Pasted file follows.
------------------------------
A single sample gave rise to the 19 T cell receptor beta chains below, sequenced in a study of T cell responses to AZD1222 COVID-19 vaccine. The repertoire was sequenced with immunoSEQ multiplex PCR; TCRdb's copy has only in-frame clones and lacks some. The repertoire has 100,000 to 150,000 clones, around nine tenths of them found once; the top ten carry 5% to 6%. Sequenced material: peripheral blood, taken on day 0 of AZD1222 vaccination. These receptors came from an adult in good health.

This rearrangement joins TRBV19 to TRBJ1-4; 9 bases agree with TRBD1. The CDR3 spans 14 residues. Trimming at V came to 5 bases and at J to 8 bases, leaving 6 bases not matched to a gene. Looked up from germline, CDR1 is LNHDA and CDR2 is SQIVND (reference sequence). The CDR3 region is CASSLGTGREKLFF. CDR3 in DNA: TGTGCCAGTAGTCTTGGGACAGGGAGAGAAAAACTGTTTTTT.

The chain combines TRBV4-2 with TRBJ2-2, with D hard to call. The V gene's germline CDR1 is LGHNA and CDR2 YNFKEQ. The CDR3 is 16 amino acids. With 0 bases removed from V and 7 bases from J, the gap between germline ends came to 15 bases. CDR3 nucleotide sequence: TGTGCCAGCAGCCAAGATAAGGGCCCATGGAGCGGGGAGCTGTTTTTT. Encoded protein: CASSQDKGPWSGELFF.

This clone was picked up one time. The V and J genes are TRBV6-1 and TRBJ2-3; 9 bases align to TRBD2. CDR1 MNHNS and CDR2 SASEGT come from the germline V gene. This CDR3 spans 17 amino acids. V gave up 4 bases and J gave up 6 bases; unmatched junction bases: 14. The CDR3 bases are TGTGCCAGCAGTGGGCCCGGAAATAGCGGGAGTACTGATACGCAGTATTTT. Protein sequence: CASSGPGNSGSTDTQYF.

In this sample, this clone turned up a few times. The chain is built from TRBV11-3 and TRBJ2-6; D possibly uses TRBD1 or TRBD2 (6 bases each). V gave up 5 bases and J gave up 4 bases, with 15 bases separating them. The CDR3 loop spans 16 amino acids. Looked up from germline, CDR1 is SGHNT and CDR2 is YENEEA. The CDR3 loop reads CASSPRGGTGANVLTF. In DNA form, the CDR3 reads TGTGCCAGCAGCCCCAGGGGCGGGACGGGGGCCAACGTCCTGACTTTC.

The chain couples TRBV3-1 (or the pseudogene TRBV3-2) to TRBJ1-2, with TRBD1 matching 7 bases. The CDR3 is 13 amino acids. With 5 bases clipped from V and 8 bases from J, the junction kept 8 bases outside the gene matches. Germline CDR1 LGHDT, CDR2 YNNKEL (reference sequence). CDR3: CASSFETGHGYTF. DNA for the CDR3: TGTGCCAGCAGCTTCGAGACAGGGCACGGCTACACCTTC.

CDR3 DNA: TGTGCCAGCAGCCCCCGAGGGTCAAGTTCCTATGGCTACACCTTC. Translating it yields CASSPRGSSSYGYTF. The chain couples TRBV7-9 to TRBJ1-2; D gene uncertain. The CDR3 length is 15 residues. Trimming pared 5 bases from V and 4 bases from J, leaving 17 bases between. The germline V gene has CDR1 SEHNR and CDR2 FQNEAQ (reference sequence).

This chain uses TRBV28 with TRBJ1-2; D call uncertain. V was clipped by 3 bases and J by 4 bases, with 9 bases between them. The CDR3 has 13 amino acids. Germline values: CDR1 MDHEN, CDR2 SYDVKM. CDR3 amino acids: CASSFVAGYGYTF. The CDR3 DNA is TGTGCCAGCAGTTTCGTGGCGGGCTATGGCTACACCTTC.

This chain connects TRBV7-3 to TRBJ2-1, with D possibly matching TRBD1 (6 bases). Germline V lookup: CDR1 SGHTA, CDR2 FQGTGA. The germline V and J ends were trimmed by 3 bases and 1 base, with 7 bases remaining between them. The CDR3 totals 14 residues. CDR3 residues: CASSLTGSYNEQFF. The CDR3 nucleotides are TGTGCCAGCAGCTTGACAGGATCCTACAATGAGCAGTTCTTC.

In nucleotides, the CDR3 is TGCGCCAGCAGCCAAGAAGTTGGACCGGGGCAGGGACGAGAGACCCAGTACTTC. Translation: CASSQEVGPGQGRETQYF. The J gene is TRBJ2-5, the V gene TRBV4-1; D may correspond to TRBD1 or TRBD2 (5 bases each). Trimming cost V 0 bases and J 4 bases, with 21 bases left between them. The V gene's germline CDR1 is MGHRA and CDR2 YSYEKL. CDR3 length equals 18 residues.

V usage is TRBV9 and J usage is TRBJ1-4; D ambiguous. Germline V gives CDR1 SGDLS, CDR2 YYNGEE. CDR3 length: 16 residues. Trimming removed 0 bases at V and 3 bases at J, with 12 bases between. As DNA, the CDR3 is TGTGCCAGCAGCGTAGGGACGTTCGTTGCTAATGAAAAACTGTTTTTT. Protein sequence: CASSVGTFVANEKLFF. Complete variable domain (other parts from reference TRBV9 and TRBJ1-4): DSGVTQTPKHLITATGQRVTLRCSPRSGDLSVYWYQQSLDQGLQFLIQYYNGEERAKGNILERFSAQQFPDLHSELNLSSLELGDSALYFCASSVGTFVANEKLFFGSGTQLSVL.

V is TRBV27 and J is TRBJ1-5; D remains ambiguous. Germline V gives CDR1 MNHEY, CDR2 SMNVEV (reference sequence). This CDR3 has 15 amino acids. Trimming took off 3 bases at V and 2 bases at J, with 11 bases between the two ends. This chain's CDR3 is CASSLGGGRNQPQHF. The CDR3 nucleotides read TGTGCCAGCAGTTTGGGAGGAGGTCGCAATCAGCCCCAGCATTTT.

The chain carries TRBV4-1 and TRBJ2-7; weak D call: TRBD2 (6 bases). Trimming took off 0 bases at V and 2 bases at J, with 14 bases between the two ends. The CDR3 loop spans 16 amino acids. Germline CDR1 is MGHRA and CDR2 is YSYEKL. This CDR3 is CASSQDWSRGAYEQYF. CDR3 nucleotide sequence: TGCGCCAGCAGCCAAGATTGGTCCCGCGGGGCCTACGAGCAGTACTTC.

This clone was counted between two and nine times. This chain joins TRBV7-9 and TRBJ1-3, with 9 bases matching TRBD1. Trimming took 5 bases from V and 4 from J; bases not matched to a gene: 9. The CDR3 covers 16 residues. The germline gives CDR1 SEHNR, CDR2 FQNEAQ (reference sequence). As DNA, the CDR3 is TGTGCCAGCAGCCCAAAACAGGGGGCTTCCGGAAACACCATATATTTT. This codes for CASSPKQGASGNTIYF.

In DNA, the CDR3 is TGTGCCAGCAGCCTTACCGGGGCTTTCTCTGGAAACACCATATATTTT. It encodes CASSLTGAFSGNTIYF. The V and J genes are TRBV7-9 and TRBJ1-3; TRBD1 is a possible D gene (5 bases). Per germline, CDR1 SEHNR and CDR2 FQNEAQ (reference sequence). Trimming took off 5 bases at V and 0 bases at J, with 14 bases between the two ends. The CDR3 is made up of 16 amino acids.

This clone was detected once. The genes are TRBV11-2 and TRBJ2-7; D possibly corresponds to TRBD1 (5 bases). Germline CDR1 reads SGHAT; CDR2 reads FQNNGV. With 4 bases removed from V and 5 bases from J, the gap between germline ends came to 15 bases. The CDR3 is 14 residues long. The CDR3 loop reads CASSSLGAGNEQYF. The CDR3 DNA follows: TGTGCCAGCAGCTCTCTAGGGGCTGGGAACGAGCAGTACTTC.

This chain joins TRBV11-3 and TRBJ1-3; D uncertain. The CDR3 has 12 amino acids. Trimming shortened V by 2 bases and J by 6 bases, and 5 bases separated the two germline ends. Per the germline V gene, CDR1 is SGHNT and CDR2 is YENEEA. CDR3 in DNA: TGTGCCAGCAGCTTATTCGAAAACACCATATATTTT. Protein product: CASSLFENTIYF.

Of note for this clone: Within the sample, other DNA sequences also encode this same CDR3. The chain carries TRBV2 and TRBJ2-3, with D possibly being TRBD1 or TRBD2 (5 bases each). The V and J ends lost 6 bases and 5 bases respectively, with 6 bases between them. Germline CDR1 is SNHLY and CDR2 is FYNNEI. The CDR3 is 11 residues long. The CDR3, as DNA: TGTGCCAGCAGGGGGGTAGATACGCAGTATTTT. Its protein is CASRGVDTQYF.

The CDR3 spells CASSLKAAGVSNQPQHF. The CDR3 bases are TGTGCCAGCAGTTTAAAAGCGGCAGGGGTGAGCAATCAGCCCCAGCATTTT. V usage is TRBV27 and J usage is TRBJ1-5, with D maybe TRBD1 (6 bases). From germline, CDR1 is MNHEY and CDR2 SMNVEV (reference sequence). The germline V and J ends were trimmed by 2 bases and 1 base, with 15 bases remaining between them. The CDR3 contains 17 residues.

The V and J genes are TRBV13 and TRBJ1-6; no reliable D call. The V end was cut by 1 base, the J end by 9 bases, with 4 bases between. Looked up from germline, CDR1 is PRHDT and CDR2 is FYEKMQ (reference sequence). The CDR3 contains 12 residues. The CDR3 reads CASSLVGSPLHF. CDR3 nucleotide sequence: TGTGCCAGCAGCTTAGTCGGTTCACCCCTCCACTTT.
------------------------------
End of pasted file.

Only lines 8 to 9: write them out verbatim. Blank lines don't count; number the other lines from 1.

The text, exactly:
This chain uses TRBV28 with TRBJ1-2; D call uncertain. V was clipped by 3 bases and J by 4 bases, with 9 bases between them. The CDR3 has 13 amino acids. Germline values: CDR1 MDHEN, CDR2 SYDVKM. CDR3 amino acids: CASSFVAGYGYTF. The CDR3 DNA is TGTGCCAGCAGTTTCGTGGCGGGCTATGGCTACACCTTC.

This chain connects TRBV7-3 to TRBJ2-1, with D possibly matching TRBD1 (6 bases). Germline V lookup: CDR1 SGHTA, CDR2 FQGTGA. The germline V and J ends were trimmed by 3 bases and 1 base, with 7 bases remaining between them. The CDR3 totals 14 residues. CDR3 residues: CASSLTGSYNEQFF. The CDR3 nucleotides are TGTGCCAGCAGCTTGACAGGATCCTACAATGAGCAGTTCTTC.